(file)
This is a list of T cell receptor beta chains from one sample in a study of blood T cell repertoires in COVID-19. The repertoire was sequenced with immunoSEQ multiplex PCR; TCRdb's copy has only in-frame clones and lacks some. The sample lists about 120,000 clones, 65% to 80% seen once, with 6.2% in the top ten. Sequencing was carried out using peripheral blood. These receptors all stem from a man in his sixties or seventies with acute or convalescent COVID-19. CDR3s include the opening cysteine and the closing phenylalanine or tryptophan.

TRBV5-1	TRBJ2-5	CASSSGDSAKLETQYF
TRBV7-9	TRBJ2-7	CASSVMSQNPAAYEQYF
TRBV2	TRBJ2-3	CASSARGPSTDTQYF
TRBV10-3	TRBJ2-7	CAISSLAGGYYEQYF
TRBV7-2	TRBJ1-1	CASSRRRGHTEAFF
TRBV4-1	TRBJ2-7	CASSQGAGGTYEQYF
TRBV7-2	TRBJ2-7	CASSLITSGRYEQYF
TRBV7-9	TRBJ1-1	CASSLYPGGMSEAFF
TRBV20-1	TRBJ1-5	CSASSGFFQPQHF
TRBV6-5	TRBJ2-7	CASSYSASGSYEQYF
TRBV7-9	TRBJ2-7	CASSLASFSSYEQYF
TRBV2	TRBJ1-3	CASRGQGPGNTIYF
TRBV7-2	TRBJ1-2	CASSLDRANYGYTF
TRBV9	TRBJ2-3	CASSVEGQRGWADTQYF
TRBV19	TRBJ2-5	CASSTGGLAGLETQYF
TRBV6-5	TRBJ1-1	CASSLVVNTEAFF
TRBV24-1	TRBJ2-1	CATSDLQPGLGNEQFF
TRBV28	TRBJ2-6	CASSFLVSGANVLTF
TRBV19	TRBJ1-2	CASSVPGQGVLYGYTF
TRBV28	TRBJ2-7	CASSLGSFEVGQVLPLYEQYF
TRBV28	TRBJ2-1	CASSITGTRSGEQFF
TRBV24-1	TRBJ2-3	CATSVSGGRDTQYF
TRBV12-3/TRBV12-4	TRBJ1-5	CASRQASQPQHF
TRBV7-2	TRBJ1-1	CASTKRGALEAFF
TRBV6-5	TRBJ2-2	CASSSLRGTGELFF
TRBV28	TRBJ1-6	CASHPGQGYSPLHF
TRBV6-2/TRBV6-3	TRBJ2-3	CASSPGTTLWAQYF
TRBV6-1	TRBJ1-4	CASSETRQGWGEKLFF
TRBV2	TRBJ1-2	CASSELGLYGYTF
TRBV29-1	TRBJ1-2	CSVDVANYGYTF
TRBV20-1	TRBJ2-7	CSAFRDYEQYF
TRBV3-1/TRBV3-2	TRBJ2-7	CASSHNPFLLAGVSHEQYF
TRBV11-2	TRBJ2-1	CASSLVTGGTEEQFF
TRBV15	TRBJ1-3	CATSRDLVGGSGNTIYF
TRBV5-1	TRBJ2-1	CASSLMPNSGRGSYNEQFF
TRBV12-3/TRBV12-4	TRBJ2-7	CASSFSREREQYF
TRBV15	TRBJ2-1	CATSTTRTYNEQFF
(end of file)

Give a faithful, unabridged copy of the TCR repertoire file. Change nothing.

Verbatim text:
This is a list of T cell receptor beta chains from one sample in a study of blood T cell repertoires in COVID-19. The repertoire was sequenced with immunoSEQ multiplex PCR; TCRdb's copy has only in-frame clones and lacks some. The sample lists about 120,000 clones, 65% to 80% seen once, with 6.2% in the top ten. Sequencing was carried out using peripheral blood. These receptors all stem from a man in his sixties or seventies with acute or convalescent COVID-19. CDR3s include the opening cysteine and the closing phenylalanine or tryptophan.

TRBV5-1	TRBJ2-5	CASSSGDSAKLETQYF
TRBV7-9	TRBJ2-7	CASSVMSQNPAAYEQYF
TRBV2	TRBJ2-3	CASSARGPSTDTQYF
TRBV10-3	TRBJ2-7	CAISSLAGGYYEQYF
TRBV7-2	TRBJ1-1	CASSRRRGHTEAFF
TRBV4-1	TRBJ2-7	CASSQGAGGTYEQYF
TRBV7-2	TRBJ2-7	CASSLITSGRYEQYF
TRBV7-9	TRBJ1-1	CASSLYPGGMSEAFF
TRBV20-1	TRBJ1-5	CSASSGFFQPQHF
TRBV6-5	TRBJ2-7	CASSYSASGSYEQYF
TRBV7-9	TRBJ2-7	CASSLASFSSYEQYF
TRBV2	TRBJ1-3	CASRGQGPGNTIYF
TRBV7-2	TRBJ1-2	CASSLDRANYGYTF
TRBV9	TRBJ2-3	CASSVEGQRGWADTQYF
TRBV19	TRBJ2-5	CASSTGGLAGLETQYF
TRBV6-5	TRBJ1-1	CASSLVVNTEAFF
TRBV24-1	TRBJ2-1	CATSDLQPGLGNEQFF
TRBV28	TRBJ2-6	CASSFLVSGANVLTF
TRBV19	TRBJ1-2	CASSVPGQGVLYGYTF
TRBV28	TRBJ2-7	CASSLGSFEVGQVLPLYEQYF
TRBV28	TRBJ2-1	CASSITGTRSGEQFF
TRBV24-1	TRBJ2-3	CATSVSGGRDTQYF
TRBV12-3/TRBV12-4	TRBJ1-5	CASRQASQPQHF
TRBV7-2	TRBJ1-1	CASTKRGALEAFF
TRBV6-5	TRBJ2-2	CASSSLRGTGELFF
TRBV28	TRBJ1-6	CASHPGQGYSPLHF
TRBV6-2/TRBV6-3	TRBJ2-3	CASSPGTTLWAQYF
TRBV6-1	TRBJ1-4	CASSETRQGWGEKLFF
TRBV2	TRBJ1-2	CASSELGLYGYTF
TRBV29-1	TRBJ1-2	CSVDVANYGYTF
TRBV20-1	TRBJ2-7	CSAFRDYEQYF
TRBV3-1/TRBV3-2	TRBJ2-7	CASSHNPFLLAGVSHEQYF
TRBV11-2	TRBJ2-1	CASSLVTGGTEEQFF
TRBV15	TRBJ1-3	CATSRDLVGGSGNTIYF
TRBV5-1	TRBJ2-1	CASSLMPNSGRGSYNEQFF
TRBV12-3/TRBV12-4	TRBJ2-7	CASSFSREREQYF
TRBV15	TRBJ2-1	CATSTTRTYNEQFF